As the Cannes Film Fest nears its close, one of the last major films to screen in competition is Canadian filmmaker Xavier Dolan‘s latest, teasingly called “Mommy.” Exuberant, unpredictable and unconventional, “Mommy” pulls you into a relationship between mother and son that has long since ceased being a healthy one.
This is not unfamiliar territory for the 25-year-old filmmaker, who seems endlessly obsessed with the oppressive, irresistible icon of Mother. (The title of his first movie was “I Killed My Mother.”) Even so, much of this film moves beyond that relationship dynamic into a stylized world of human behavior as entertaining as it is revealing. Dolan’s camera springs to life, and in an instant it almost feels as though a new school of cinema is being born.
Overtly sexual, sometimes campy, bitchy, funny — Dolan’s writing has a unique thumbprint that he’s already put on films like 2010’s “Heartbeats” and 2012’s “Laurence Anyways.” He takes you on a wild ride, dives and dips wildly into a claustrophobic world of almost-incest, mommy lust, mommy disgust and an exploration what happens when troubled parents can’t control the troubled kids they’ve raised.
“Mommy” follows the story of single mother Diane (Anne Dorval) and her unstable son Steve (Antoine-Olivier Pilon), who somehow form a bond with their neighbor, Kyla (Suzanne Clément). At first, the mommy-lust jokes are kind of funny, with Steve slapping his mother’s ass and referencing her provocative attire. Kyla is drawn to Steve, for reasons unknown.
Anyone watching this might rightly feel a tad confused: a high-school boy hanging out with two older women who care for him, home school him, laugh and party with him. They seem to have found a happy, healthy family balance, and yet this dynamic is anything but.
Steve is trouble, and Pilon is fantastic as an uncorked young man who taunts older women and relates to them on unsettling levels. As violent and often loathsome as Steve may be, Pilon brings a palpable vulnerability to the role reminiscent of Brando or James Dean.
But the real star of the film is Anne Dorval, a frontrunner for the best actress award at Cannes. In her hot pants and platform heels, with her ubiquitous cigarette, false eyelashes, frosty lipstick and acrylic nails, Dorval is the kind of woman who is a long way from abandoning her sexuality.
But her love for her son must always be colored by her own inability to control her own volatile temper. She lashes out, he lashes out and before long someone has to go to the hospital. Their love is undeniable but inappropriate.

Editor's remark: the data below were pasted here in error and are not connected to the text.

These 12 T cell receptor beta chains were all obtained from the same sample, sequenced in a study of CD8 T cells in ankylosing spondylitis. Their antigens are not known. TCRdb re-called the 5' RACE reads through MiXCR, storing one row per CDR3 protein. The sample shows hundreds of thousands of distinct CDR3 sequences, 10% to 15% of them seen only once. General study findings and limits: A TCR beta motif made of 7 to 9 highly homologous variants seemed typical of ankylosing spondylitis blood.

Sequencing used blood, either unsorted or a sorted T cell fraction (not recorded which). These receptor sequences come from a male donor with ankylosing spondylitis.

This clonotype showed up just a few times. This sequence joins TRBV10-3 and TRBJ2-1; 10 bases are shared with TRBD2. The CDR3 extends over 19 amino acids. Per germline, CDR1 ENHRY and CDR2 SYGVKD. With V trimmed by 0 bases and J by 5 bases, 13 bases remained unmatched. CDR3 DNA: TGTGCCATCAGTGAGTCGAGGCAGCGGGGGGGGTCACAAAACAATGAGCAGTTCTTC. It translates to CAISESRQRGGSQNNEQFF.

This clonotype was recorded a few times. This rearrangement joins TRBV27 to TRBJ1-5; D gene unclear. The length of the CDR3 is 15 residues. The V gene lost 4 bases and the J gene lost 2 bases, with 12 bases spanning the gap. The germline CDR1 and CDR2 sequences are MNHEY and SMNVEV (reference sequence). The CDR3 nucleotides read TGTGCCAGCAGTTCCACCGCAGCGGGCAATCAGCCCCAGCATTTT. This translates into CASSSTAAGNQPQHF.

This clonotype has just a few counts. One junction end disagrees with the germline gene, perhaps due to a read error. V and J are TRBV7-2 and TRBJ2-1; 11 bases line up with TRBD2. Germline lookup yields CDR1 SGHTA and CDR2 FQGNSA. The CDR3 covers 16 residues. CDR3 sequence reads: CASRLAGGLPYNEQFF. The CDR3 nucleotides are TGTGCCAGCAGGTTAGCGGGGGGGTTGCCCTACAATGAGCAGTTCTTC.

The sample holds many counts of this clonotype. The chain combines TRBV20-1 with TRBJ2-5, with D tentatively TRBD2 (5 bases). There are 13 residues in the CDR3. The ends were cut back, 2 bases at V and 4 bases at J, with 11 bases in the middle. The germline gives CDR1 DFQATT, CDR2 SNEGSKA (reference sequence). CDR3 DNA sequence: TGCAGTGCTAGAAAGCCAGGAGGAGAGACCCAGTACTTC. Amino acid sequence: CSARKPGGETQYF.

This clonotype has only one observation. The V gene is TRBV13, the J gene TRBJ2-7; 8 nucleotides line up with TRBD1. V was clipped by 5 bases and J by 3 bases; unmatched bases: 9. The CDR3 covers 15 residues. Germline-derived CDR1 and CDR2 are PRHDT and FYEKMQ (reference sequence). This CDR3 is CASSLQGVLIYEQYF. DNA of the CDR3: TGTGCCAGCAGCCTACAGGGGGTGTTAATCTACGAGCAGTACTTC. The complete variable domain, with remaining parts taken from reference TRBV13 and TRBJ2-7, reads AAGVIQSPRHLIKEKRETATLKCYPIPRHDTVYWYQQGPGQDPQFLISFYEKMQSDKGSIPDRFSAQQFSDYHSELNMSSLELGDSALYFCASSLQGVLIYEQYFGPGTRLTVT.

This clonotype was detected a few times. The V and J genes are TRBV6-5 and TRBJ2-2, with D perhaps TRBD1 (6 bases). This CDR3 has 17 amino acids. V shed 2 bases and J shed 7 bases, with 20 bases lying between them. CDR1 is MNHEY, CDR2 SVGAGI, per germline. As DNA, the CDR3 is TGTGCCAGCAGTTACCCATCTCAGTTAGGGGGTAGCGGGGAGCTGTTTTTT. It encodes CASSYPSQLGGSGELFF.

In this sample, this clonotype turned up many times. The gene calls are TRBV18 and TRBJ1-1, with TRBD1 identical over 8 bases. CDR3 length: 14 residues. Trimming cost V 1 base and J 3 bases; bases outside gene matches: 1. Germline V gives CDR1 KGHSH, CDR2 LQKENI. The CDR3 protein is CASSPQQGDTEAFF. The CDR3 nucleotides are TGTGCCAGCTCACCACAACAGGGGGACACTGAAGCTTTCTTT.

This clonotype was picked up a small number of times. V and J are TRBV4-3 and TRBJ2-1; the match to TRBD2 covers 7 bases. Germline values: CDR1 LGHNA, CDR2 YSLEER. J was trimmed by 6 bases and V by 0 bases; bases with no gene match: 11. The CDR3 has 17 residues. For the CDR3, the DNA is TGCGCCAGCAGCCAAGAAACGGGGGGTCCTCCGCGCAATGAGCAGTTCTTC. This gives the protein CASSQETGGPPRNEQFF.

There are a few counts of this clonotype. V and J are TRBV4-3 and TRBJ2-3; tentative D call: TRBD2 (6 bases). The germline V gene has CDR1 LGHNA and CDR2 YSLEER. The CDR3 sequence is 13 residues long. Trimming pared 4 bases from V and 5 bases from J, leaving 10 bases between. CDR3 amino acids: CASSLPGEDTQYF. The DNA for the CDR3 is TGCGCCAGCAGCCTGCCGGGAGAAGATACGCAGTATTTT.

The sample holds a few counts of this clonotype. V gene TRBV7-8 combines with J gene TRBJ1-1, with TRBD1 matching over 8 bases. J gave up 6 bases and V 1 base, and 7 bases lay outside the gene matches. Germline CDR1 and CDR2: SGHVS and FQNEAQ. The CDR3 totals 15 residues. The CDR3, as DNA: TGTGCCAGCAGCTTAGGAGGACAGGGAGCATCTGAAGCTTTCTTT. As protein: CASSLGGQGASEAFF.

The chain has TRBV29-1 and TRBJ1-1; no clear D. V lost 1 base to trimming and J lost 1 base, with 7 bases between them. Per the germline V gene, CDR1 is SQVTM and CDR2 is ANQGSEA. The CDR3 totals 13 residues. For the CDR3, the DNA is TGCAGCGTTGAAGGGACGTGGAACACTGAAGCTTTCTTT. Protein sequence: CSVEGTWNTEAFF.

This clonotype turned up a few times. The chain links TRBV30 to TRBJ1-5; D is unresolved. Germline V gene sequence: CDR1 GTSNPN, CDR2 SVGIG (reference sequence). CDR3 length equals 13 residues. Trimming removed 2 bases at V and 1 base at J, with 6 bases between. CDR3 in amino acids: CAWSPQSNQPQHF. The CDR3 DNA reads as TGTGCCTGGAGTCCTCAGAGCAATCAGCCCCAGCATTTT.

Dolan delights in flirting with the edges of incest, asking us from the start to decide for ourselves if there is going to be something sexual between them.
As mothers we form intimate attachments with our young – so intimate, in fact, that often the love bond between mother and child overwhelms both sides. A mother’s love can be so strong it leaves no room for any other kind of love. To be a mother, as every mother knows, is to understand why you came equipped with so many different gears and coping mechanisms.
The love between a mother and son — especially that of a single parent and an older child — can become so intense that the two might continue to live out their lives that way and be perfectly content. But there’s sometimes a darker area that hardly anyone talks about unless it’s on a porn site. Oedipus went there, so did Hamlet, so did Freud — the idea that some boys want to make it with their mothers is the eternal stuff that therapy sessions are made on.
The most surprising thing about the film isn’t the three-way character dynamic. And it isn’t Dolan’s marvelous choice of music that reflects the era of the mother’s own youth and relaxes its structure to a dreamlike state.
No, the most surprising thing is how Dolan plays with the conventions of cinema – the size of the frame, for instance, or the angles used to convey mood, or the flash-forwards that play out like broken dreams, lulling you into a kind of ecstasy before cruelly reeling you back to reality. The film bounds back and forth between these two orbits, bringing light and life on the one hand, and desperation on the other. At one point the Cannes audience burst into spontaneous applause at the way Dolan simply rewrote how to use the size of the frame.
At the ripe old age of 25, with five movies and four trips to Cannes under his belt, Dolan already has a reputation as a cinematic wunderkind. The baggage he brings with him to every new film gets heavier and heavier. Orson Welles was 24 when he made “Citizen Kane,” which sets the bar enormously high for any young filmmaker who is pulled violently along by a hunger to shatter the conventions that were laid down before him.
To watch a film written and directed by Dolan is to immerse oneself completely in his fever dream. That dream remains fascinating in its fearless reach across boundaries and its desire to tear down convention and start anew, and by the driving force of glam vulgarity that runs throughout.
The first thing people will ask you upon exiting one of Dolan’s films is, “How does it stack up against his others?” He is very likely headed for that familiar wall when many critics may never want him to evolve past his first early films, and never think he will top “Laurence Anyways” or “Heartbeats.”
And yet, Dolan will likely be remembered as one of the most influential filmmakers of his time, his footprints not yet measured, his impact not fully seen — not for years, not until the myth that his best films are behind him can be extinguished. He’s 25. He just made one of the best films at the Cannes film festival. There is nothing about Xavier Dolan to indicate that his best is already behind him.